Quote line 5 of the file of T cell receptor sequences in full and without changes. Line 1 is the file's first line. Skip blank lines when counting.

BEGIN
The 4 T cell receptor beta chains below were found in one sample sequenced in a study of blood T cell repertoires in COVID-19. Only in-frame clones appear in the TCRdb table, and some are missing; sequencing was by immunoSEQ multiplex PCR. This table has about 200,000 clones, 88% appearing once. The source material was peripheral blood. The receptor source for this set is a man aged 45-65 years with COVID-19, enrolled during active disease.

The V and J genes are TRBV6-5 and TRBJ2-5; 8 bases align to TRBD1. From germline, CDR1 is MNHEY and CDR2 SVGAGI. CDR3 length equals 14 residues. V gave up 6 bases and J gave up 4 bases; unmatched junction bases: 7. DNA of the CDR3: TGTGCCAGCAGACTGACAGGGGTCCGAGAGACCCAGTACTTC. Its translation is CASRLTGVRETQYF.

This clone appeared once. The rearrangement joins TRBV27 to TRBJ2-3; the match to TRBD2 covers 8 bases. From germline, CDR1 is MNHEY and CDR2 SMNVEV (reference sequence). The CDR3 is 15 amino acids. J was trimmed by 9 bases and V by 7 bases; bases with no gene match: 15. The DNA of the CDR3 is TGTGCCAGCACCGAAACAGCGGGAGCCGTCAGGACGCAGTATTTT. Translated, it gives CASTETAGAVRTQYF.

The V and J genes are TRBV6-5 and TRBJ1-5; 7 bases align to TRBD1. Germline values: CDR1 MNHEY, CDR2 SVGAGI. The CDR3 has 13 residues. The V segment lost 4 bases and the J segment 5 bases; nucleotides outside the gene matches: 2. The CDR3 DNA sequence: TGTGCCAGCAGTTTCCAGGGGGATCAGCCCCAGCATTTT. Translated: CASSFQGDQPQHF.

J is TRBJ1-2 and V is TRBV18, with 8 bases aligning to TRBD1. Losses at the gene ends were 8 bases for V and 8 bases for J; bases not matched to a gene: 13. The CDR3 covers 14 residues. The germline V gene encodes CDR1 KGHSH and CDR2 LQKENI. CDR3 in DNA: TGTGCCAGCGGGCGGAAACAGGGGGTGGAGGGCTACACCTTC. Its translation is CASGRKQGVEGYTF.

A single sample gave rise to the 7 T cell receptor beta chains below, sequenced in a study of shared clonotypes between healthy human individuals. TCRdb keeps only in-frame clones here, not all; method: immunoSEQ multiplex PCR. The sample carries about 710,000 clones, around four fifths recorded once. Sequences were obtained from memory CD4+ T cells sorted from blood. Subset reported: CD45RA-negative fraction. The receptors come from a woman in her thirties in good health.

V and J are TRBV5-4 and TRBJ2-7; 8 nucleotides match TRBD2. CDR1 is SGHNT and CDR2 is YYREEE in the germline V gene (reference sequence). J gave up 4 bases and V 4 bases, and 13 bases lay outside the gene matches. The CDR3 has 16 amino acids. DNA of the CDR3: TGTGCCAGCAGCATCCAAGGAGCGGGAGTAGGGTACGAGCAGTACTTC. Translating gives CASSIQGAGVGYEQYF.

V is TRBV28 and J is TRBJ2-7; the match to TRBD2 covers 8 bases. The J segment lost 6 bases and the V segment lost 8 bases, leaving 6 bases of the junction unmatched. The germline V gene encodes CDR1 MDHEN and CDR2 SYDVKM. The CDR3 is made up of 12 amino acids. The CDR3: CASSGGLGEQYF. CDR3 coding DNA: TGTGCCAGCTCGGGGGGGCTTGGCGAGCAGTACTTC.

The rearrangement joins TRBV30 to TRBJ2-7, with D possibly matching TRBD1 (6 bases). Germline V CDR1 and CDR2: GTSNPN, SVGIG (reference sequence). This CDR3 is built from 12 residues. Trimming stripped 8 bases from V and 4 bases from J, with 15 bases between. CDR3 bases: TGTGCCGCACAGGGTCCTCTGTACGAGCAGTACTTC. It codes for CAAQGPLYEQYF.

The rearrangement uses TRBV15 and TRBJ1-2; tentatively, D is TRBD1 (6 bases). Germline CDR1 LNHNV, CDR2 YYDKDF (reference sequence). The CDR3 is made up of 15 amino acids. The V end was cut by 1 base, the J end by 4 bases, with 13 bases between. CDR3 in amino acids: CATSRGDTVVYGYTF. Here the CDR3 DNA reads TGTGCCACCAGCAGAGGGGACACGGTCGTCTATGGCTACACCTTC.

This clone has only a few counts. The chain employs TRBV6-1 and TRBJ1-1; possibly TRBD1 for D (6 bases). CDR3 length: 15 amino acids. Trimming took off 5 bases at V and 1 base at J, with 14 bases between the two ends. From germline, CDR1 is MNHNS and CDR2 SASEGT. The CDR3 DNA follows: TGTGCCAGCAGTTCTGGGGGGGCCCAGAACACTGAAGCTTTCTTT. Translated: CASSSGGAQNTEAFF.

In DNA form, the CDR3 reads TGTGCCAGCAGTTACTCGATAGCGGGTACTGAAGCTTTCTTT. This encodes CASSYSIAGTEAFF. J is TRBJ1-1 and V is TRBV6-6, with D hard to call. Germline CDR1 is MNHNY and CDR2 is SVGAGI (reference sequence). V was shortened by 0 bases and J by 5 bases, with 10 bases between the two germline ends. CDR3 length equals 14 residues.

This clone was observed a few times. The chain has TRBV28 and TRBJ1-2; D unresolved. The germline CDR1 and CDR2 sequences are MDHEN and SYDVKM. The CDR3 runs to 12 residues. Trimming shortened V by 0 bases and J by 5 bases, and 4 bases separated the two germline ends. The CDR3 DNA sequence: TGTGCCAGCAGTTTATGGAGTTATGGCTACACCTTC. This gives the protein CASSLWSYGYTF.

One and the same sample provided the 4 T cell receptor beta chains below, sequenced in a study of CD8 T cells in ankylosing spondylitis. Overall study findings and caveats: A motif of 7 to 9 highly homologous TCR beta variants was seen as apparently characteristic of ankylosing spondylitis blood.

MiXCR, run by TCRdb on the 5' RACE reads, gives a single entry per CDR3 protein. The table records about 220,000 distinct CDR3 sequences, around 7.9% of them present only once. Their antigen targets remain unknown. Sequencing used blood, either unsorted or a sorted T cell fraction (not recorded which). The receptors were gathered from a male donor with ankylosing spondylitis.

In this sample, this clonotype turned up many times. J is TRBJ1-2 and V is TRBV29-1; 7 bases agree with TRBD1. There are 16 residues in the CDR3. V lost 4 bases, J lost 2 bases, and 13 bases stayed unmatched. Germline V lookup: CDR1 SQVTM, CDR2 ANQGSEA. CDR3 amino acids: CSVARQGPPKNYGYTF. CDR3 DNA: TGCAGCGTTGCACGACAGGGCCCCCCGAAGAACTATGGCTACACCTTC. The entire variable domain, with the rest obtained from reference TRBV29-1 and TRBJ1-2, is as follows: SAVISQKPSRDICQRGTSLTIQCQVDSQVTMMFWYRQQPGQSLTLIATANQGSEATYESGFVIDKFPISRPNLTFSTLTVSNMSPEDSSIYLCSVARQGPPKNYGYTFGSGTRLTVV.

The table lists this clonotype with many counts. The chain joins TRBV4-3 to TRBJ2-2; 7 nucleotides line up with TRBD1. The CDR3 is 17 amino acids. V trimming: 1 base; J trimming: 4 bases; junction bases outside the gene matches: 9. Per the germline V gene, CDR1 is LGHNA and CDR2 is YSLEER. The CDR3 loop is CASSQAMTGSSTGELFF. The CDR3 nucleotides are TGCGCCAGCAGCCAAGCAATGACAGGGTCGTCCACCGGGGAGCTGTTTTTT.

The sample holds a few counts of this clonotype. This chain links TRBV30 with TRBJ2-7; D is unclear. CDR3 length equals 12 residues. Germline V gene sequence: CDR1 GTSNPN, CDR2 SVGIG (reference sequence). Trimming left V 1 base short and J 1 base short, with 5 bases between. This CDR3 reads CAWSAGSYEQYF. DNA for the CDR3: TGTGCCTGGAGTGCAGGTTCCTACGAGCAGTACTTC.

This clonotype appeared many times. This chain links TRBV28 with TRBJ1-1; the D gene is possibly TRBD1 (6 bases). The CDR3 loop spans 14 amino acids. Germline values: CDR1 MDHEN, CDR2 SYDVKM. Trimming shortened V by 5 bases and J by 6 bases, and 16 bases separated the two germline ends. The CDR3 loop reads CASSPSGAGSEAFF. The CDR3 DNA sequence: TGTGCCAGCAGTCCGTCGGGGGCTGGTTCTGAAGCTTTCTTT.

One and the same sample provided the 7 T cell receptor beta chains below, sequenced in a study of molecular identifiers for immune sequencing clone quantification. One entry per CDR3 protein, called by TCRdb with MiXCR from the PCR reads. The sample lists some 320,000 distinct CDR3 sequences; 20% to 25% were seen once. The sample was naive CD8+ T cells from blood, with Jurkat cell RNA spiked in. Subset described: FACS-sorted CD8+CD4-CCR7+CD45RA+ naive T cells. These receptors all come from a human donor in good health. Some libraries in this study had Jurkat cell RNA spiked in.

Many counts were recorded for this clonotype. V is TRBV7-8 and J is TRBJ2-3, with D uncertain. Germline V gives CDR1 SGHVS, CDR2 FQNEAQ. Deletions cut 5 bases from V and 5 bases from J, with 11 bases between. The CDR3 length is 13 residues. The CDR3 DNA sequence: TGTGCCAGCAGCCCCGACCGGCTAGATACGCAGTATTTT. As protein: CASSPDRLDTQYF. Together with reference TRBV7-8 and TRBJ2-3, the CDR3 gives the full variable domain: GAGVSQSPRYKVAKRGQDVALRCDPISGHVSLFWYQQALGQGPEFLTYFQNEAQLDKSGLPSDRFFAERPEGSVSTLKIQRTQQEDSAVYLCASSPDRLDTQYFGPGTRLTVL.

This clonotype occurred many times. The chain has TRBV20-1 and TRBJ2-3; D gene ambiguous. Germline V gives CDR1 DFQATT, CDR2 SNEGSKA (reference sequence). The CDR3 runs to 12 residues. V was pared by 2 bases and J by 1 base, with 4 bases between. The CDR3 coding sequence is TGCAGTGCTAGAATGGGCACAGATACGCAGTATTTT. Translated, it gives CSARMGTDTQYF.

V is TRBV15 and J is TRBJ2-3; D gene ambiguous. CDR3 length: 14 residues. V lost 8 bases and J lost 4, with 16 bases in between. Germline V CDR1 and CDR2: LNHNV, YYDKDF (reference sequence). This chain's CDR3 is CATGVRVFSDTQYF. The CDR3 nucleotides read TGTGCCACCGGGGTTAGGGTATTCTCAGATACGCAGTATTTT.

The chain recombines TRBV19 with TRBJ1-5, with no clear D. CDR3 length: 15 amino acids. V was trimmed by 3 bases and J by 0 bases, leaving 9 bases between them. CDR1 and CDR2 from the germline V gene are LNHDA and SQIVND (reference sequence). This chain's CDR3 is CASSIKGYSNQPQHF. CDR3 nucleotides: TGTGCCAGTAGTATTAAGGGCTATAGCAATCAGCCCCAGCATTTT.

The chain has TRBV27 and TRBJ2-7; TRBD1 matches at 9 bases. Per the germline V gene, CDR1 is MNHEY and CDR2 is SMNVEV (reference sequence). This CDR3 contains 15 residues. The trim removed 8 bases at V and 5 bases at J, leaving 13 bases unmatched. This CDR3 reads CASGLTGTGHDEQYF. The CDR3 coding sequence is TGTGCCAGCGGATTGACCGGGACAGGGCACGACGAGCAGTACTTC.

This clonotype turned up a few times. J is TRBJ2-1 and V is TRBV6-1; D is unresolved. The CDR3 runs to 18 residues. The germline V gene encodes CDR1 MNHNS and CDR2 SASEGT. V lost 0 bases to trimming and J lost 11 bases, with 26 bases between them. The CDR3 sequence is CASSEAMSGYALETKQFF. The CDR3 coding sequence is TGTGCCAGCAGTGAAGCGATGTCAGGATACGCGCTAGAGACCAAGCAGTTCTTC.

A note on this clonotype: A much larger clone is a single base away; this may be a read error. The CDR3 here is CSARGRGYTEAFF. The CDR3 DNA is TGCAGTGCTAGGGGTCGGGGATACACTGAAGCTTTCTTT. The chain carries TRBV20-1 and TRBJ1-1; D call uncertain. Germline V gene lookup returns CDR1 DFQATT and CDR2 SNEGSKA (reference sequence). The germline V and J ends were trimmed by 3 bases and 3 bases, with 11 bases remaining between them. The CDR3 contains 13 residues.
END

J is TRBJ1-2 and V is TRBV18, with 8 bases aligning to TRBD1. Losses at the gene ends were 8 bases for V and 8 bases for J; bases not matched to a gene: 13. The CDR3 covers 14 residues. The germline V gene encodes CDR1 KGHSH and CDR2 LQKENI. CDR3 in DNA: TGTGCCAGCGGGCGGAAACAGGGGGTGGAGGGCTACACCTTC. Its translation is CASGRKQGVEGYTF.